Finnish Institute of Occupational Health (FIOH): Prevention and detection of asbestos-related diseases, 1987-2005

American Journal of Industrial Medicine. Volume 49, Issue 3 , Pages 215 – 220. Published Online: 8 Feb 2006 [Link]

Matti S. Huuskonen, MD 1 2 *, Jorma Rantanen, MD 1 3

1Finnish Institute of Occupational Health (FIOH), Helsinki, Finland
2Department of Public Health, University of Helsinki, Helsinki, Finland
3International Commission on Occupational Health (ICOH), Helsinki, Finland

email: Matti S. Huuskonen (

*Correspondence to Matti S. Huuskonen, Finnish Institute of Occupational Health (FIOH), Topeliuksenkatu 41 aA, 00250 Helsinki, Finland


Background: Between 1987 and 1992, the Finnish Institute of Occupational Health (FIOH) initiated and implemented the Asbestos Program that aimed at reducing asbestos-related risks. It was a cooperative effort between government authorities, labor market organizations, and health care and labor protection personnel.

Methods: During the Program and its follow-up since 1993 several preventive actions were taken, and considerable new legislation and official instructions were issued.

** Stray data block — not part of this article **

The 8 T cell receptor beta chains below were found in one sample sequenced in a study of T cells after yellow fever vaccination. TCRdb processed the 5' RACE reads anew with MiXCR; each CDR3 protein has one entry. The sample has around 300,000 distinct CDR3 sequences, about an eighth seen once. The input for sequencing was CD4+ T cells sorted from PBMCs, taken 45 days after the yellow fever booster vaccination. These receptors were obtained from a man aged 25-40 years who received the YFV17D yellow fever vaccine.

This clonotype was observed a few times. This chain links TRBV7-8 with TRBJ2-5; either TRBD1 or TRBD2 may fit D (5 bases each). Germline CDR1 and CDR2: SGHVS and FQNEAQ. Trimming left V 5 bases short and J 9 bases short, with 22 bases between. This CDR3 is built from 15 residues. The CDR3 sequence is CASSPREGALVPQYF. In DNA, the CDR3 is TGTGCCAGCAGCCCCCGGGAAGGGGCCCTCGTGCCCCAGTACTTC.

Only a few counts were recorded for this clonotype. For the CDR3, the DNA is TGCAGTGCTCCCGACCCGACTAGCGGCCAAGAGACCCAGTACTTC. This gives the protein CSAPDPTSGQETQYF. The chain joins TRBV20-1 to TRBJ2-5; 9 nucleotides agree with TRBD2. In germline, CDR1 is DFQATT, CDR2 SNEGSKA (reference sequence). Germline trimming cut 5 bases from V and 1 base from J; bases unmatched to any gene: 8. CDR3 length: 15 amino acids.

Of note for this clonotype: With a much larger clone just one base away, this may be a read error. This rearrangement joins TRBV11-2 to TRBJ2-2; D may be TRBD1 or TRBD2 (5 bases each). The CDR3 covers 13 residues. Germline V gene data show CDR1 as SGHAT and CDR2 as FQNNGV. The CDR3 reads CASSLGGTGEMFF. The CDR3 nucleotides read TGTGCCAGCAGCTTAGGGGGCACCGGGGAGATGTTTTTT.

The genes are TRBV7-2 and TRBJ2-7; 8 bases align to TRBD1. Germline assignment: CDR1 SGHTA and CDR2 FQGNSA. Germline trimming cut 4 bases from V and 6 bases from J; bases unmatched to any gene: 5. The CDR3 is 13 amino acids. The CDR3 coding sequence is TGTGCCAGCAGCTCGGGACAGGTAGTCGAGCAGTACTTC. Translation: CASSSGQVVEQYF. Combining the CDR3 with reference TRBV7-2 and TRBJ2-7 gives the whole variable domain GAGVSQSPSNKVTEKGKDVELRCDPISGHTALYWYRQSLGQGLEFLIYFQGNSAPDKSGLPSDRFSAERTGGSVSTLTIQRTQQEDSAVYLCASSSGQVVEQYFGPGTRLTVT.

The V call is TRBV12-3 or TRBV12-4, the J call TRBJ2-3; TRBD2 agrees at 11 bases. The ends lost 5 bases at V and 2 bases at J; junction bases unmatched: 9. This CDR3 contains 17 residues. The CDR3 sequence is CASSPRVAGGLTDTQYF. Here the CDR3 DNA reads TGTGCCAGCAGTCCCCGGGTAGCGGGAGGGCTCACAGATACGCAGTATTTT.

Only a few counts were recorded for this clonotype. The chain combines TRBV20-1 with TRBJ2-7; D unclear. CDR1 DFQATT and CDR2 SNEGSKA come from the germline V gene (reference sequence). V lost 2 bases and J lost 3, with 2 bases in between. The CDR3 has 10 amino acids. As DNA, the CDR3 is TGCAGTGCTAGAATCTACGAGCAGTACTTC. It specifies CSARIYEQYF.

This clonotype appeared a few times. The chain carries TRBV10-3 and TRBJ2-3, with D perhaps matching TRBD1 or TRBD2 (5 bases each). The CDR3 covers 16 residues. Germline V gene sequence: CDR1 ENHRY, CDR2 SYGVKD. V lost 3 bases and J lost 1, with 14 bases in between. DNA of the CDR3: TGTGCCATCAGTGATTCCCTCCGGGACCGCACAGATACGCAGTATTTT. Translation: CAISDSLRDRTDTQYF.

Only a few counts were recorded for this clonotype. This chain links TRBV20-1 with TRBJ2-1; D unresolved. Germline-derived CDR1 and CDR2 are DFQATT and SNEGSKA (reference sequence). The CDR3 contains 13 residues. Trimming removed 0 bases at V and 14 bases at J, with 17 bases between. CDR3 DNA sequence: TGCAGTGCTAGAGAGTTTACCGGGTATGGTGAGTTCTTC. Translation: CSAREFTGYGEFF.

Results: Approximately 200,000 people in Finland have been exposed to asbestos in their work. Through the cooperative efforts of government, labor, health care and worker protection programs, the import of asbestos was ceased in 1993 with a few exceptions. Almost all imports ceased in 2005 following European Union directives. Regulation of asbestos abatement companies has been greatly increased. The occupational exposure limit has been reduced from 2.0 fibers/cm3 to the present 0.1 fibers/cm3. Asbestos-related diseases are closely monitored and education of health care providers regarding the occupational source of these conditions is now emphasized.

Conclusions: The success of the primary goal of the Program, a reduction in asbestos-related morbidity, will not be fully realized for many decades.

Keywords: asbestos exposure, asbestos-related diseases, international collaboration, Finland